Patient-Centered Care

Breaking Down the Barriers to a Second Opinion

Breaking Down the Barriers to a Second Opinion

Posted by  | Patient-Centered Care

When patients receive life-altering diagnoses, face aggressive treatments, or have misgivings about a provider’s conclusions, they may wonder if they should seek a second opinion. A recent study by Mayo Clinic researchers suggests that patients who do get second opinions frequently end up with different diagnoses. Of 286 cases referred by primary care practices to(...)

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How We Can Engineer a Less Costly Health Care System

How We Can Engineer a Less Costly Health Care System

Posted by  | Designing Safer Systems, Patient-Centered Care, Preventing Patient Harm

If we want to rein in the costs of the U.S. health-care system — now equal to nearly 18 percent of the nation's gross domestic product — we cannot ignore the fragmented technologies used to help heal and save lives. At first glance, the devices, monitors, electronic health records and machines found in today's hospitals(...)

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Thinking Outside the Hospital: A Call to Action for Outpatient Safety

Thinking Outside the Hospital: A Call to Action for Outpatient Safety

Posted by  | Patient-Centered Care, Preventing Patient Harm

Health care has been thinking about medical errors for nearly 20 years, starting with the Institute of Medicine’s 1999 report “To Err is Human.” This and other work across the country have correctly shed light upon such medical errors as amputation of the wrong limb, inpatient adverse drug events and hospital-acquired infections, and we have(...)

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What Teenage Patients — and Their Parents — Want from Their Care Team

What Teenage Patients — and Their Parents — Want from Their Care Team

Posted by  | Patient-Centered Care

For anyone with a serious medical condition, frequent hospitalizations and clinic visits can have a profoundly disruptive impact. Yet adolescent and teenage patients have a uniquely challenging experience. A boy who would otherwise be playing on a soccer team or performing in a play may be undergoing chemotherapy. A girl who had expected to be(...)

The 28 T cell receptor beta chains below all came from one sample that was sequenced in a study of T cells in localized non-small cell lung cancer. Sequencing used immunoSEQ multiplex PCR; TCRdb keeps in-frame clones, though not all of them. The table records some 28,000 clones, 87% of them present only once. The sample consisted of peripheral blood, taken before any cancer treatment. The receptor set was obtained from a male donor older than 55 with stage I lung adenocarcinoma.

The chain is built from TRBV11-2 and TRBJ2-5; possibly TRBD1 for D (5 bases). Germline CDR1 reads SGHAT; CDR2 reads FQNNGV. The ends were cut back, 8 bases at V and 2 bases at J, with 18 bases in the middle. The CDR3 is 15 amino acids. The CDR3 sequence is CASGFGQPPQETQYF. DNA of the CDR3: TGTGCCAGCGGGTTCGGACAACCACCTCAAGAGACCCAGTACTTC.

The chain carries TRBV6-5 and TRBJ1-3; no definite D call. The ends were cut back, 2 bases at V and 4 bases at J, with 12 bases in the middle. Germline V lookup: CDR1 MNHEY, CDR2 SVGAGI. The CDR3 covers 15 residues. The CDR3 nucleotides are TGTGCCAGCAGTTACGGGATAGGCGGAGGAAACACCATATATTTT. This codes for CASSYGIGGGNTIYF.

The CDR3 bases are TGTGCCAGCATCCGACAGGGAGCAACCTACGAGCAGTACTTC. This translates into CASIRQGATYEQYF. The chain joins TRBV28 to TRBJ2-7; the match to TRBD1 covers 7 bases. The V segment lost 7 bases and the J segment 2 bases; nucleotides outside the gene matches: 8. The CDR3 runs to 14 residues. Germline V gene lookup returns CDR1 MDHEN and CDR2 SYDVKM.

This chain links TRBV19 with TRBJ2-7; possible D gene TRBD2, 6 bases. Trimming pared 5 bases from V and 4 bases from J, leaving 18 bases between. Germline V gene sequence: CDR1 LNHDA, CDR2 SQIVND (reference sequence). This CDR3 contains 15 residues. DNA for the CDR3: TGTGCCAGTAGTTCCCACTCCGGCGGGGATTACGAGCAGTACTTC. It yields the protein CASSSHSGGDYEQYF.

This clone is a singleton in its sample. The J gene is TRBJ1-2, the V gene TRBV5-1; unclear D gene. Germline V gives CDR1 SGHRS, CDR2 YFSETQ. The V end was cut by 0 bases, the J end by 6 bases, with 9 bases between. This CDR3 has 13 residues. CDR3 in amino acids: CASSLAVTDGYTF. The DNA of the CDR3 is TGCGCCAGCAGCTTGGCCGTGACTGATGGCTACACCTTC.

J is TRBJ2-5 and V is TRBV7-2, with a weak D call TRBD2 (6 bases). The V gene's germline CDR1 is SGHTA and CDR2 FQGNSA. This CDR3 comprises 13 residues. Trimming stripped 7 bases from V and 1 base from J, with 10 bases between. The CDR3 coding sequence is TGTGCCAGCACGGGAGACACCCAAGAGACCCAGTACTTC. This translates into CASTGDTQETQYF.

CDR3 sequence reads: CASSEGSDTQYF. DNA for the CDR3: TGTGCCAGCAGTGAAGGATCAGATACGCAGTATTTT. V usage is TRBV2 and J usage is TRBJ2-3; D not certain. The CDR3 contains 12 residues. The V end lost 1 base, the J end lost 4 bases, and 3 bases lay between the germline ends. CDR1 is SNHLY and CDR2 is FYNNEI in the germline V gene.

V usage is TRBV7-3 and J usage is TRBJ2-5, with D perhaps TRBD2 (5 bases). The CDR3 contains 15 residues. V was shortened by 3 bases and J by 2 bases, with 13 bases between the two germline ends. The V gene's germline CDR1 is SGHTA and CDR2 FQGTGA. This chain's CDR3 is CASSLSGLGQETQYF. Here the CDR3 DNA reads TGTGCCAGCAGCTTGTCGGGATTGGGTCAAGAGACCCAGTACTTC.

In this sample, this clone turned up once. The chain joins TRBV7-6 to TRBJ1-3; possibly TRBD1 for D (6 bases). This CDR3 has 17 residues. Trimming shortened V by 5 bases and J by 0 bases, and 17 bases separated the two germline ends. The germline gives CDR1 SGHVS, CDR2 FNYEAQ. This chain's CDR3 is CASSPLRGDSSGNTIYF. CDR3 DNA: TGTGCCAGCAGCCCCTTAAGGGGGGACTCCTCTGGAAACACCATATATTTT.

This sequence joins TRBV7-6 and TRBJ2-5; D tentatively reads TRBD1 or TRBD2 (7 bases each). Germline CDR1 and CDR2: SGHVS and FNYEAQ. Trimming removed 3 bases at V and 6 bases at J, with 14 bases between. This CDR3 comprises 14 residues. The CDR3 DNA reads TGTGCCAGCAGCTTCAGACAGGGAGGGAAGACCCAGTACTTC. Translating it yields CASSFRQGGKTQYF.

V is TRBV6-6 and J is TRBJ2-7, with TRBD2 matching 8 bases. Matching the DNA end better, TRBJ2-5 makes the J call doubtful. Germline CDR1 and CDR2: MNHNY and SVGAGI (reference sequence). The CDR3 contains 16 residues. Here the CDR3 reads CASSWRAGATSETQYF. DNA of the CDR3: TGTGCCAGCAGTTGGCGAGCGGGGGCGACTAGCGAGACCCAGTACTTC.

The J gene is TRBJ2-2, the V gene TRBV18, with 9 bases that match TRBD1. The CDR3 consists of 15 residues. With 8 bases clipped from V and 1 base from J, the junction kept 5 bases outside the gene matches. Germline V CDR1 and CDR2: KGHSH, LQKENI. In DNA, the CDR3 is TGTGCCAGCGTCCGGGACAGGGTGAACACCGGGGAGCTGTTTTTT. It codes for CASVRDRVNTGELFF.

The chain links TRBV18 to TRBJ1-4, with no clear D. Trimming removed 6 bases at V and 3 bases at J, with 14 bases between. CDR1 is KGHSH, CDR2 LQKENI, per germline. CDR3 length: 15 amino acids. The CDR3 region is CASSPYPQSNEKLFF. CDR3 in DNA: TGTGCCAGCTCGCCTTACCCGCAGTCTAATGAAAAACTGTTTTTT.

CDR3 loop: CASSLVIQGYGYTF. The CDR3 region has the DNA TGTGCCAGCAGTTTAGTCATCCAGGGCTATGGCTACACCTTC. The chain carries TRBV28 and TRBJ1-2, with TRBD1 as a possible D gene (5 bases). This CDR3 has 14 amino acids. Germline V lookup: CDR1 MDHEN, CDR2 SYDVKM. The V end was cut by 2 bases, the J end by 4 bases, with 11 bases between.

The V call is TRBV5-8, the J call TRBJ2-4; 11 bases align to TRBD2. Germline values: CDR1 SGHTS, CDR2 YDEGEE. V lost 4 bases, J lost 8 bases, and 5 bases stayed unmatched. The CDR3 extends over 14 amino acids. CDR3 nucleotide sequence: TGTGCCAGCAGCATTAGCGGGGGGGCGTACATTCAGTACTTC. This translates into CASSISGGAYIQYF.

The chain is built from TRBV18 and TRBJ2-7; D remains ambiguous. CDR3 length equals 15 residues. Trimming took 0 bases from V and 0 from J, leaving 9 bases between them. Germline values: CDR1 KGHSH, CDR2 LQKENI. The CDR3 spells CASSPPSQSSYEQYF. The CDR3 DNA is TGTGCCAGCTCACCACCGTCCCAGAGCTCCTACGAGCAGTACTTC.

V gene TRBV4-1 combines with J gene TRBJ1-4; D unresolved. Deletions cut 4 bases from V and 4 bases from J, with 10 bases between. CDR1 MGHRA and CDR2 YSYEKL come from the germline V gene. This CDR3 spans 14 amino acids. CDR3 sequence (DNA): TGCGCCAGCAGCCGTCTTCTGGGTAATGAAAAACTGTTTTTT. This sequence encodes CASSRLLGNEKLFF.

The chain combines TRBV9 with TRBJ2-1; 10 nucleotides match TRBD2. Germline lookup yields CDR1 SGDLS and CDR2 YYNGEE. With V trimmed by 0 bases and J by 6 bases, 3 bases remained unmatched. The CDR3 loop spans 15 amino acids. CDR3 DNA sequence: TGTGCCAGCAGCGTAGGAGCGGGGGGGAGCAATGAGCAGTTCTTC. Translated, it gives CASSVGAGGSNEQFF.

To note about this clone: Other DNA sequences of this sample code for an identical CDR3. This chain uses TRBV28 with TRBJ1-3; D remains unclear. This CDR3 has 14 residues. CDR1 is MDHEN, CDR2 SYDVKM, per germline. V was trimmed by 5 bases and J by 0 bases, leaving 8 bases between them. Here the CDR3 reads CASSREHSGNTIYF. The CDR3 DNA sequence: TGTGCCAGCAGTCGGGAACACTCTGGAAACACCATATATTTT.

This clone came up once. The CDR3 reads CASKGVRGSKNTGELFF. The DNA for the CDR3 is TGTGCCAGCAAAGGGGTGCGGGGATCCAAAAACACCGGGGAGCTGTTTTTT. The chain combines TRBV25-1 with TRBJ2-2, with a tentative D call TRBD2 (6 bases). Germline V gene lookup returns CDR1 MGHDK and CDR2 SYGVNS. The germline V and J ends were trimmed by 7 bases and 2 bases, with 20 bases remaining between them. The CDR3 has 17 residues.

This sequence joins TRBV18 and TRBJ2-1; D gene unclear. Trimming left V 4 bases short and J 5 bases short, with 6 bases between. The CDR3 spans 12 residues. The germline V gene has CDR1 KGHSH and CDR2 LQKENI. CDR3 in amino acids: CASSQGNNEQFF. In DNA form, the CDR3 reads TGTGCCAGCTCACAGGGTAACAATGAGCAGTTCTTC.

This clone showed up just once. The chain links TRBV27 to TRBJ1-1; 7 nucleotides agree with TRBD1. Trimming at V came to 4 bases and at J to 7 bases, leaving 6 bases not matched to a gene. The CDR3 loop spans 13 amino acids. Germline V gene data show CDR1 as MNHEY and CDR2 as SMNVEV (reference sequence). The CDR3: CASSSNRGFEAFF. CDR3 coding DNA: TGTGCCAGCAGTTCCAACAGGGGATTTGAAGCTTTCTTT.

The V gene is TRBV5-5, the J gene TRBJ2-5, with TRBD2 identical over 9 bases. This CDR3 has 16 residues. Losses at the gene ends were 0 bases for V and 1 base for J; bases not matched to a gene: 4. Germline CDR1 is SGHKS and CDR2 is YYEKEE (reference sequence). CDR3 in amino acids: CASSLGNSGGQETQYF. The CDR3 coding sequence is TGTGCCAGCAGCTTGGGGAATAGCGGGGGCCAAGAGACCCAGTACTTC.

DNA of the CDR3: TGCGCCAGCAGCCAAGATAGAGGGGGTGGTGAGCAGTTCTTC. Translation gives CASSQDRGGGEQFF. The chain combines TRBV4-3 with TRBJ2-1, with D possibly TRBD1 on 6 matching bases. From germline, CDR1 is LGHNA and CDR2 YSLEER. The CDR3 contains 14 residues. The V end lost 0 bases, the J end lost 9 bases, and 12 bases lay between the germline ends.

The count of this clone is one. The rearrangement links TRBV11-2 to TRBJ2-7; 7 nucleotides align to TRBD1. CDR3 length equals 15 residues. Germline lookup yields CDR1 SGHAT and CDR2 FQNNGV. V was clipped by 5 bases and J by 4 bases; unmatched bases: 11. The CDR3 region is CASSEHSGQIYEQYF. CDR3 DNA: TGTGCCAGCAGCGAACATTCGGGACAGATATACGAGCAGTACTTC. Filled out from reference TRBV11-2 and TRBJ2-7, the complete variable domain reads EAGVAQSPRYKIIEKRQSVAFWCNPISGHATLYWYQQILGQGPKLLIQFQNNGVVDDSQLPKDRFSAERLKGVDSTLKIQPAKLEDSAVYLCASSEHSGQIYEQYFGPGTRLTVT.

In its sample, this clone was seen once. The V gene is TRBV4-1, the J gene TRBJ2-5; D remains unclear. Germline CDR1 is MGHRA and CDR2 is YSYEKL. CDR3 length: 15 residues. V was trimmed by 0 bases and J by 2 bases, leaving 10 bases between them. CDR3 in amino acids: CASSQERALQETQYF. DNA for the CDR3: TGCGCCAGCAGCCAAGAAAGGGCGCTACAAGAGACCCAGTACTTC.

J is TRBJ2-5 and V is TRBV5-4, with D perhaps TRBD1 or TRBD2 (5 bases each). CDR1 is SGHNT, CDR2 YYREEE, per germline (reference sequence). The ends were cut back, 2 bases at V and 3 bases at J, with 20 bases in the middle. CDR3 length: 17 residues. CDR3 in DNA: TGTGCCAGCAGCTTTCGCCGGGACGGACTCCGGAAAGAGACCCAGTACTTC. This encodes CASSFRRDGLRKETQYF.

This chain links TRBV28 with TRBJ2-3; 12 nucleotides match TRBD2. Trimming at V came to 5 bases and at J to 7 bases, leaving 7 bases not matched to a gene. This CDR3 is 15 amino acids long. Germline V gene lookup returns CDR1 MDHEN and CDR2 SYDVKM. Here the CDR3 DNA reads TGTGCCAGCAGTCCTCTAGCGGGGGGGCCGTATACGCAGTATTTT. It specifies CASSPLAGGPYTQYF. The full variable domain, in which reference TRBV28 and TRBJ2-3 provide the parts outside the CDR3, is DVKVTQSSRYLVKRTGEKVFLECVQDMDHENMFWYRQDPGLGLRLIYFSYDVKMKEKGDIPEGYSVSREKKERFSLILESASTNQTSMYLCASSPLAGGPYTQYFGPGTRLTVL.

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Patient Care: What’s Love Got to Do with It?

Patient Care: What’s Love Got to Do with It?

Posted by  | Organizational and Cultural Change, Patient-Centered Care

Talking to health care professionals about the importance of loving your patients and colleagues — as I often do — might raise eyebrows. How can we be expected to love our patients during a 15-minute clinic visit? How can love form among hospital teams coming together for a surgical procedure but then moving on to other work?(...)

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The Patient Wish List

The Patient Wish List

Posted by  | Patient-Centered Care

Since undergoing a double-lung transplant at The Johns Hopkins Hospital in December 2011, Podge Reed Jr. has had four medical admissions, two surgical admissions, eight outpatient procedures requiring anesthesia, more than 100 outpatient appointments, and 700 labs and other tests. He's amassed enough experiences with the health care system to write a book. So far,(...)

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Learning from the Leaders in Patient Experience

Learning from the Leaders in Patient Experience

Posted by  | Organizational and Cultural Change, Patient-Centered Care

Hospitals across the country are searching for ways to create the "always positive" patient experience. For example, we want our patients to tell us that their pain was always addressed, that clinicians were always responsive to their needs and that our communications at discharge time always helped prepare them to take care of themselves once(...)

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Blood Clots: The Least-Appreciated Complication of Hospital Care?

Blood Clots: The Least-Appreciated Complication of Hospital Care?

Posted by  | Patient-Centered Care, Preventing Patient Harm

If you were undergoing a surgical procedure, would you ever think to refuse the antibiotics your physician had ordered to prevent an infection? For most hospitalized patients, that would be unfathomable. And yet, when it comes to another common complication with a far greater death toll than surgical-site infections, both patients and health care professionals(...)

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